Hagelin also said township attorney Pat Neaton and engineer Ron Bray both provide expertise and insight in protecting the interest of the township. She’s proud to have introduced computer use to the township for record keeping, and has been a strong advocate of the electronic voting machine for elections. Relationships that have been formed over the years, Hagelin said, were one of the best things about the job.

As for the number of phone calls she’s received, Hagelin said she has never worried about the calls, and has never taken them personally.

“You’re always the calming water because many of the calls are when people are upset, and part of the clerk’s job – I considered that a big part of my job – is to be able to handle those calls in a professional, calming way, hoping that you can explain whatever it was to help them.”

When her husband, Carl, retired from his job nine years ago, it was a transition for him to be at their home and receive calls about township business.

“This being the township’s home office, you do get used to it,” Hagelin said. “When he retired nine years ago, he really realized how time- consuming and how much time it took. Like everything else, you acclimate, and it becomes part of your life.

“By and large, I have found that most people, when they understand how things work, what the process is, and what needs to be done, they’ll gruntingly say, ‘I’ll do it,’” she said. “A lot of times, it’s misinformation and misunderstanding that are the biggest causes of unnecessary anger.”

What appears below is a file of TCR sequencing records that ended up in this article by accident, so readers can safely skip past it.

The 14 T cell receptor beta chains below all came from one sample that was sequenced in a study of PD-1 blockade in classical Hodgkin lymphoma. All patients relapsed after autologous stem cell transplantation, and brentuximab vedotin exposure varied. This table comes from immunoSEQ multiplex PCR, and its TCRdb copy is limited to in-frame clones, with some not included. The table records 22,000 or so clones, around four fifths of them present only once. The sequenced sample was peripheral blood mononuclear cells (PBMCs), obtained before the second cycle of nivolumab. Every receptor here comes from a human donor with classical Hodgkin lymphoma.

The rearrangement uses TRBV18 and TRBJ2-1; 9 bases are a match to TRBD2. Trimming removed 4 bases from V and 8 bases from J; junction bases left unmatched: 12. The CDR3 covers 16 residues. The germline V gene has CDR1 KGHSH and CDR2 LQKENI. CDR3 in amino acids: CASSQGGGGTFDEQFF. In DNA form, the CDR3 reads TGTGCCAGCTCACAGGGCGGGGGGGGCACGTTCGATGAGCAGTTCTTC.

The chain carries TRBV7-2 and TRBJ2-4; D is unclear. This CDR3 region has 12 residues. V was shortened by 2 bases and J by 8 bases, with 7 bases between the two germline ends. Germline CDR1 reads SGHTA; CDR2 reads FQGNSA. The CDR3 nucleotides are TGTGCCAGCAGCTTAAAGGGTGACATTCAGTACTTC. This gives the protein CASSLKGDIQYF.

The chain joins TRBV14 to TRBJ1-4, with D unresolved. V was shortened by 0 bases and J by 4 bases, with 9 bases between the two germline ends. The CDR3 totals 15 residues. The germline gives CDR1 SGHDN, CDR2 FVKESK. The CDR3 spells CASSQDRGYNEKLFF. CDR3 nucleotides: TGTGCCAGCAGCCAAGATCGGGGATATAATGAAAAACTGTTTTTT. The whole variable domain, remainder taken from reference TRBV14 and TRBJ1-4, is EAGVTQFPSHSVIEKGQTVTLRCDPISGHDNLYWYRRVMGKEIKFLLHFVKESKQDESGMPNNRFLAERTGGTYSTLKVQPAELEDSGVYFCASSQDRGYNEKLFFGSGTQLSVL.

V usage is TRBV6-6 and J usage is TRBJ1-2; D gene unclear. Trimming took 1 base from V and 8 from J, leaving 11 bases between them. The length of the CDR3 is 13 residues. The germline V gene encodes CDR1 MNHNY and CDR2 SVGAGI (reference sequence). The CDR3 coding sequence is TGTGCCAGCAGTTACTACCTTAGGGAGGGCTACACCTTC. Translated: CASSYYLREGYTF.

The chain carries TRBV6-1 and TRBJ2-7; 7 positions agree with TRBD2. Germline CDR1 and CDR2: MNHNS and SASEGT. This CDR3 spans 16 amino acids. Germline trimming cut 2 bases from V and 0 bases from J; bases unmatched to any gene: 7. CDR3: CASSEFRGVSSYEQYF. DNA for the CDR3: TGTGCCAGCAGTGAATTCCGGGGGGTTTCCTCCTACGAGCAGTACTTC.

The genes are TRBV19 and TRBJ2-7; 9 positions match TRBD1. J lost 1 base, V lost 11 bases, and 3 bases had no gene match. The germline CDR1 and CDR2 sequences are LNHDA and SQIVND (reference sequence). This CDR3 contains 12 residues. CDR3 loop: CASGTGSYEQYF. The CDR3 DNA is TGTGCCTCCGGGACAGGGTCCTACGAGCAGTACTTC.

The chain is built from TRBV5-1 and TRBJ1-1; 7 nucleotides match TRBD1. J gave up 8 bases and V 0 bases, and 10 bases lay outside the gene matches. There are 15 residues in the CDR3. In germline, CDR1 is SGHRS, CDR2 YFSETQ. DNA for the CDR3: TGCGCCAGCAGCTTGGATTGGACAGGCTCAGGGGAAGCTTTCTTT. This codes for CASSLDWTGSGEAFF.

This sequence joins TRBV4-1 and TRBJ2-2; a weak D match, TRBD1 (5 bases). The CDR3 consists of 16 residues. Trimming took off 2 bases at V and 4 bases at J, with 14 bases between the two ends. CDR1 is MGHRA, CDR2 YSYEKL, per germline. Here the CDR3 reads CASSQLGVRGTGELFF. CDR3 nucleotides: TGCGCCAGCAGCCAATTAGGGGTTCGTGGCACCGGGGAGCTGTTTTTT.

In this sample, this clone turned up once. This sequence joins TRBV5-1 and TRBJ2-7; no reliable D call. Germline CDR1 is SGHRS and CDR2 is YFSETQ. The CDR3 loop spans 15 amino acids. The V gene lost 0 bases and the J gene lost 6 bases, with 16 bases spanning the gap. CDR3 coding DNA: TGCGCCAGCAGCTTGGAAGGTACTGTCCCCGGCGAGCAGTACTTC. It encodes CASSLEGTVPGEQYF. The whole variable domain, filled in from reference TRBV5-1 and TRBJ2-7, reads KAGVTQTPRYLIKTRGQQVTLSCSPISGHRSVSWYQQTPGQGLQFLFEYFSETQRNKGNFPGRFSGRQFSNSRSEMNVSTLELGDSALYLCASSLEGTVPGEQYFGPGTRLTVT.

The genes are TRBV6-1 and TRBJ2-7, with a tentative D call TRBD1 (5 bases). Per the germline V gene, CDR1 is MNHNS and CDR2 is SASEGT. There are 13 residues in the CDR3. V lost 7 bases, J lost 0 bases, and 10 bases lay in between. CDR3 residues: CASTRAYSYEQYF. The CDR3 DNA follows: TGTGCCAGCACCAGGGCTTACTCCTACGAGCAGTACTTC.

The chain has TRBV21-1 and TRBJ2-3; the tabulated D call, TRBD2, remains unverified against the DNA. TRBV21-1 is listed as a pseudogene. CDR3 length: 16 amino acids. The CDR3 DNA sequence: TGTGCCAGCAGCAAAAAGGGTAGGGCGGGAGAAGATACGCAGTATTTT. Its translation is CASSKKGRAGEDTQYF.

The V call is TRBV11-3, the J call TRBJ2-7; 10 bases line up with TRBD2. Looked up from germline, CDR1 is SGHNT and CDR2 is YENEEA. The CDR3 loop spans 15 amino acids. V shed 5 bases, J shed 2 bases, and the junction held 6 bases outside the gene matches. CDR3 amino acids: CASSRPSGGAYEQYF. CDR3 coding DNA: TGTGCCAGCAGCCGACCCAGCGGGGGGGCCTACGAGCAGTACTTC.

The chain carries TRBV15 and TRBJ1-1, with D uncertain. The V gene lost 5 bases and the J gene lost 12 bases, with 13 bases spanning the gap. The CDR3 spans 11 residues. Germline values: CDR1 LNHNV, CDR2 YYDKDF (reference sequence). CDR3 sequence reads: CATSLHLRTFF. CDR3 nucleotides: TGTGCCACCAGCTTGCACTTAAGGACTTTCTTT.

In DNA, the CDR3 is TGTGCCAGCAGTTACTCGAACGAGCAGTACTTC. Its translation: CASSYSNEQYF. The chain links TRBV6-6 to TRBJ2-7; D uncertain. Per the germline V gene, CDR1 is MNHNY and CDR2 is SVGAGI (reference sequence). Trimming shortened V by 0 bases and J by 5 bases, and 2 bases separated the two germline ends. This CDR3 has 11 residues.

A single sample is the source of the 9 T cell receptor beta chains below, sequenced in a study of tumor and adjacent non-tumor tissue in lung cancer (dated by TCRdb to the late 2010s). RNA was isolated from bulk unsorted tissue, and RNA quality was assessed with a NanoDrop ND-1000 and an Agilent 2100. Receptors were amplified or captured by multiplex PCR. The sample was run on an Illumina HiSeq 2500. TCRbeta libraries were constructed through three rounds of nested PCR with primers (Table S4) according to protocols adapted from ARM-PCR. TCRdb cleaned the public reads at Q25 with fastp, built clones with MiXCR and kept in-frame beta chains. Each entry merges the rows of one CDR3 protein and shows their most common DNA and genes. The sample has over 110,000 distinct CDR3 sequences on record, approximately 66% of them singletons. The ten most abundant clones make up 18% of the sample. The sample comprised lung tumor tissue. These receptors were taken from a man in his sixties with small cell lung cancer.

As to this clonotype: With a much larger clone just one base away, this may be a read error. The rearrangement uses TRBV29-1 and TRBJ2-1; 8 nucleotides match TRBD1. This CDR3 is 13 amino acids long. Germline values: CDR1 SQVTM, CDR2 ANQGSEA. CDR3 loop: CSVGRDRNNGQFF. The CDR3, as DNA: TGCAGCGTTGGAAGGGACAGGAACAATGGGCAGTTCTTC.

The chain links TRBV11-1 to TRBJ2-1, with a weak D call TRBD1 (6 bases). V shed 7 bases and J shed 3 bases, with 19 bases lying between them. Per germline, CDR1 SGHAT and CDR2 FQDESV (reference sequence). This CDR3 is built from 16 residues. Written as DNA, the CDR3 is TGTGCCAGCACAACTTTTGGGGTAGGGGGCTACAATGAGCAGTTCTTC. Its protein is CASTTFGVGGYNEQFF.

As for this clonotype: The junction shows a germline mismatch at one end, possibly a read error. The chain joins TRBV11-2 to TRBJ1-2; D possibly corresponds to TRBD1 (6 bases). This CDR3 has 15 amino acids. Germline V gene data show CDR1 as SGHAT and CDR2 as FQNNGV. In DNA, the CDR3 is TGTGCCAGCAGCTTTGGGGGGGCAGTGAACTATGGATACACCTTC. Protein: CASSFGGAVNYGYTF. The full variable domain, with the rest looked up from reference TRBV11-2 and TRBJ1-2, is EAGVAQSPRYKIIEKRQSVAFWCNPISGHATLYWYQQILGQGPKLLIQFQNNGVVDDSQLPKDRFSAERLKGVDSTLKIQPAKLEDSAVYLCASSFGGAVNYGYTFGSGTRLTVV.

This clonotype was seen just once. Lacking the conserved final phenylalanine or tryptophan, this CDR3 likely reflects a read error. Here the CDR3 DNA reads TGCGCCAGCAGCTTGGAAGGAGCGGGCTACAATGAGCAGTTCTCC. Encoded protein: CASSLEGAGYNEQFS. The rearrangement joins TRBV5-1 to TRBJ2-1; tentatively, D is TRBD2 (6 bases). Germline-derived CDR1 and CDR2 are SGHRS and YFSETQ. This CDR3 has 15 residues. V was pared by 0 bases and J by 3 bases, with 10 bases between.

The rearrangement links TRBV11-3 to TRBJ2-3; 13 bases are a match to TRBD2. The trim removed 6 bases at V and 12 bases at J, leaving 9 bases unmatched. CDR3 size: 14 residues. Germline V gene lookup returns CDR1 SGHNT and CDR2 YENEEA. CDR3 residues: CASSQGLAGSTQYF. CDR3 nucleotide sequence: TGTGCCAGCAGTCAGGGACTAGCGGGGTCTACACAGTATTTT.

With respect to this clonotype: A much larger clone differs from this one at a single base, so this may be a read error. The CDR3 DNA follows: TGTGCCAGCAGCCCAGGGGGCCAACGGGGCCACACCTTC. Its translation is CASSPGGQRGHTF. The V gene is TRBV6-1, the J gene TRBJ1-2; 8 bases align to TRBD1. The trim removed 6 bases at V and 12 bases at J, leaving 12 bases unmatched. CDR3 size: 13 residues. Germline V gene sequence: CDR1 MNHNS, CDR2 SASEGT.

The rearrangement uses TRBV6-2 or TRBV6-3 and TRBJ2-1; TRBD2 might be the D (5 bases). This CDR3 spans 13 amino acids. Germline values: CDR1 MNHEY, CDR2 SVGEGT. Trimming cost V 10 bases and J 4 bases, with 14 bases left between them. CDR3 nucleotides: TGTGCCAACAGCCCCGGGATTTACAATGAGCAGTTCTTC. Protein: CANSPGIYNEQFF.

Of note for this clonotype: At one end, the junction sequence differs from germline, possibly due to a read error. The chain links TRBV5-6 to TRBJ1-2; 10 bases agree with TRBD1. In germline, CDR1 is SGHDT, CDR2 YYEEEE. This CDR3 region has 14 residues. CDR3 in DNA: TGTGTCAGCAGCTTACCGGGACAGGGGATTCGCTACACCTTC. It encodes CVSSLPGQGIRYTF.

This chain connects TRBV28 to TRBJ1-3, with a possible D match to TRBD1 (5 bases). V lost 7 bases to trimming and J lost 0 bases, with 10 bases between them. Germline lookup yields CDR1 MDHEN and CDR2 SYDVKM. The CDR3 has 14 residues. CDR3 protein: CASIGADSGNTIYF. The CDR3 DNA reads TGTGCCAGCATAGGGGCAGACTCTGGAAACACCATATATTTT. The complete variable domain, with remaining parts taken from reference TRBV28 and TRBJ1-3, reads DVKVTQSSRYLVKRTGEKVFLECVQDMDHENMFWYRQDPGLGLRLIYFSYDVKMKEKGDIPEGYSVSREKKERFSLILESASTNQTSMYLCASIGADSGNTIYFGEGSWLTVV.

Now that she’s retiring from her position, Hagelin said she has no aspirations to hold an actual position on the township board of supervisors – at least not at this point.

For the time being, Geri and Carl are going to enjoy retirement and focus on their grandchildren. They moved to their home southwest of Delano 24 years ago, which is Carl’s home place, and raised their three children there.

Now, this home is their sanctuary. They don’t have a cabin up north, and don’t get away often, but that may change.

“Our home is where the kids come to get away from it all,” she said. Her children are spread out across the Twin Cities area, and it’s a good retreat for them to get away from the city.

Their daughter, Tammy Carlson, lives in New Hope with children Skyler and Jared. Tammy’s husband passed away last April from cancer.

Steven Hagelin and wife, Michelle, live in Brooklyn Park, and have one son, Hunter.

Mark Hagelin and Amanda Ferrill live in Bloomington with Amanda’s daughter Victoria, who Geri and Carl consider their granddaughter, as well.

“Family’s important to us,” she said, noting she’ll now be watching several of her grandchildren on a more regular basis.

Originally from Buffalo, Hagelin never moved too far away from home. She said she feels there’s a time in life for everything, and she felt now would be the best time for her to call it a career in township government.

She has been training Denise Olson as deputy clerk/treasurer for a little over a year, and the township recently advertised to fill both positions.

“This merry-go-round only goes around once,” Hagelin figured. “Denise has been there a year, and it just felt right.”